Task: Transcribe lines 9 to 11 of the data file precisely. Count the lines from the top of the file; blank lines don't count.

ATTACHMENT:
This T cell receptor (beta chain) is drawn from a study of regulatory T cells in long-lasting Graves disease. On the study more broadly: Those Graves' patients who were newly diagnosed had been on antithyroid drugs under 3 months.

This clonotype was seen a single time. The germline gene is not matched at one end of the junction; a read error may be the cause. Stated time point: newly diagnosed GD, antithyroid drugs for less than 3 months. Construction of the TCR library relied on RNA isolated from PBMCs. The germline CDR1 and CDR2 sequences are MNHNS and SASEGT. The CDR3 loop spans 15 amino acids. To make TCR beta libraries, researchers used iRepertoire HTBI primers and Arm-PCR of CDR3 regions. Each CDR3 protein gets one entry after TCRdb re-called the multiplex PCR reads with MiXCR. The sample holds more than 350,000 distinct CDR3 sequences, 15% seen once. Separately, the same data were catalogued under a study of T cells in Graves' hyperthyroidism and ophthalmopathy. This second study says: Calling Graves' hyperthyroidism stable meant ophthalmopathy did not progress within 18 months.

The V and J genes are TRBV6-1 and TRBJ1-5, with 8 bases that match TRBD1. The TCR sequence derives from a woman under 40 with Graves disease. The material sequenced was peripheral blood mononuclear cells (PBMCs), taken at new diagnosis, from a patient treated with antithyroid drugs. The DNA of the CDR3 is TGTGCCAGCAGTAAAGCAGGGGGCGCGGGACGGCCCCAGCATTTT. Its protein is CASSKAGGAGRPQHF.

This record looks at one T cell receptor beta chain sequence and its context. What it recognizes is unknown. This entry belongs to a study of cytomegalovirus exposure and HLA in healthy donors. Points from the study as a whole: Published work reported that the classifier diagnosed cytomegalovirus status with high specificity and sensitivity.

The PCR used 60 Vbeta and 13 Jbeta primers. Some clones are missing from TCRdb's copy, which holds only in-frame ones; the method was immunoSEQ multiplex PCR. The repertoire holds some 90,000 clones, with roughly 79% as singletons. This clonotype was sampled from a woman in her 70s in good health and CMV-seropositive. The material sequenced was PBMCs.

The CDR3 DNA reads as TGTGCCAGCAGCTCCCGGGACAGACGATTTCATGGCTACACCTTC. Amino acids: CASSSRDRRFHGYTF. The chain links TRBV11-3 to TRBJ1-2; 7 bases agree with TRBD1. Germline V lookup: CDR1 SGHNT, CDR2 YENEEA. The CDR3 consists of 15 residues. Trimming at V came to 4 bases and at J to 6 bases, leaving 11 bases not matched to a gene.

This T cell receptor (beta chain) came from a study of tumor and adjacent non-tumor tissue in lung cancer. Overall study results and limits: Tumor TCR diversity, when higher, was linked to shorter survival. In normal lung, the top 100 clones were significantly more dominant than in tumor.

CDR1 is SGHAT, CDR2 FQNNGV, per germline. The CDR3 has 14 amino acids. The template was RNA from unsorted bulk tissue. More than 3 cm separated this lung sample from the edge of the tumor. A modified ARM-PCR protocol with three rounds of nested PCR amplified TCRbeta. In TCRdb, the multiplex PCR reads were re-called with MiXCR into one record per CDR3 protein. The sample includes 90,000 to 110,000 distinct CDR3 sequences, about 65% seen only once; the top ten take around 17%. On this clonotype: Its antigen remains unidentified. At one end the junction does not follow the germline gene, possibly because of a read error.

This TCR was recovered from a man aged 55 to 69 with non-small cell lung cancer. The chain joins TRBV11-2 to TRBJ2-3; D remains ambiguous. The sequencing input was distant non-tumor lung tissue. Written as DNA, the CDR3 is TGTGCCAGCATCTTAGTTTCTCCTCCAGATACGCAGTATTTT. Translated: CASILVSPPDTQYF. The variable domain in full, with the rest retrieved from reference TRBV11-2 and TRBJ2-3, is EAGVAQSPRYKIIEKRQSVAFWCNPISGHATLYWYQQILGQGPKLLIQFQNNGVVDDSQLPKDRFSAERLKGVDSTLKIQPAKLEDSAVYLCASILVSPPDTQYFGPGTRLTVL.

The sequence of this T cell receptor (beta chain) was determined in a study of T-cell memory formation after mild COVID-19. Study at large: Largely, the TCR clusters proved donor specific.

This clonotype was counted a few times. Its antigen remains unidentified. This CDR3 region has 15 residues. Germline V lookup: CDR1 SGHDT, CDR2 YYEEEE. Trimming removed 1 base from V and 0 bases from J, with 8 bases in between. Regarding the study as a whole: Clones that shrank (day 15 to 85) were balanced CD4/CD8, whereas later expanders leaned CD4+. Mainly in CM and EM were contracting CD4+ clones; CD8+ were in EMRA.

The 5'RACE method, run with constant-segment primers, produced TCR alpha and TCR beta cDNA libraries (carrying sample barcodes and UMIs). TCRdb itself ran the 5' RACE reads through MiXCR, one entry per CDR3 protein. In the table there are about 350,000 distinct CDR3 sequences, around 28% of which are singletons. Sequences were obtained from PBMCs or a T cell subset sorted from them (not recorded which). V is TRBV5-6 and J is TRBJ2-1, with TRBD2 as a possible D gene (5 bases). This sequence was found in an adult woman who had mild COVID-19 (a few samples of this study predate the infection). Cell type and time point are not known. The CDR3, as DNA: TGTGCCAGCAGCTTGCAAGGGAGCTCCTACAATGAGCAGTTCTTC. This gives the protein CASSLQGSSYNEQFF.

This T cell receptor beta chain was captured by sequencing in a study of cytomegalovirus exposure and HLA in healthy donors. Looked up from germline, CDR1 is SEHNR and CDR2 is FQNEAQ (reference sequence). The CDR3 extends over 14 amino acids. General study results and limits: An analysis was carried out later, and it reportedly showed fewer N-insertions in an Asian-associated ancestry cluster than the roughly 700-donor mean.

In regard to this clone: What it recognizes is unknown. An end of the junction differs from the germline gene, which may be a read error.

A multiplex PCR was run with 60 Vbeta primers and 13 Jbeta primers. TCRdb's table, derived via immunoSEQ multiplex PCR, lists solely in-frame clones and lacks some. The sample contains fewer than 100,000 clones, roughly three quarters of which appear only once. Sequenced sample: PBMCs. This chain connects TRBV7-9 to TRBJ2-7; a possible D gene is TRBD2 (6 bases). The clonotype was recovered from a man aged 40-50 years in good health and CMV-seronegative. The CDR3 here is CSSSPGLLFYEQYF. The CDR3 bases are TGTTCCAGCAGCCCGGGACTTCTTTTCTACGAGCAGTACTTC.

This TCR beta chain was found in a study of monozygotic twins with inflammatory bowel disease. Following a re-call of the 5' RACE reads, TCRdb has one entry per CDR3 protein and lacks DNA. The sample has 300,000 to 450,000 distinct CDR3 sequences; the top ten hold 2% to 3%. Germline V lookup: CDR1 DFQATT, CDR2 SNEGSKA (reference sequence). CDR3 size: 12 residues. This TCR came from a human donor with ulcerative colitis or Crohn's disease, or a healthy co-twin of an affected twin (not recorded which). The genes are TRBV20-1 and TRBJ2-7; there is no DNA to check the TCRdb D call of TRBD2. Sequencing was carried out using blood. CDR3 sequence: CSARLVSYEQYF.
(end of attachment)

This TCR was recovered from a man aged 55 to 69 with non-small cell lung cancer. The chain joins TRBV11-2 to TRBJ2-3; D remains ambiguous. The sequencing input was distant non-tumor lung tissue. Written as DNA, the CDR3 is TGTGCCAGCATCTTAGTTTCTCCTCCAGATACGCAGTATTTT. Translated: CASILVSPPDTQYF. The variable domain in full, with the rest retrieved from reference TRBV11-2 and TRBJ2-3, is EAGVAQSPRYKIIEKRQSVAFWCNPISGHATLYWYQQILGQGPKLLIQFQNNGVVDDSQLPKDRFSAERLKGVDSTLKIQPAKLEDSAVYLCASILVSPPDTQYFGPGTRLTVL.

The sequence of this T cell receptor (beta chain) was determined in a study of T-cell memory formation after mild COVID-19. Study at large: Largely, the TCR clusters proved donor specific.

This clonotype was counted a few times. Its antigen remains unidentified. This CDR3 region has 15 residues. Germline V lookup: CDR1 SGHDT, CDR2 YYEEEE. Trimming removed 1 base from V and 0 bases from J, with 8 bases in between. Regarding the study as a whole: Clones that shrank (day 15 to 85) were balanced CD4/CD8, whereas later expanders leaned CD4+. Mainly in CM and EM were contracting CD4+ clones; CD8+ were in EMRA.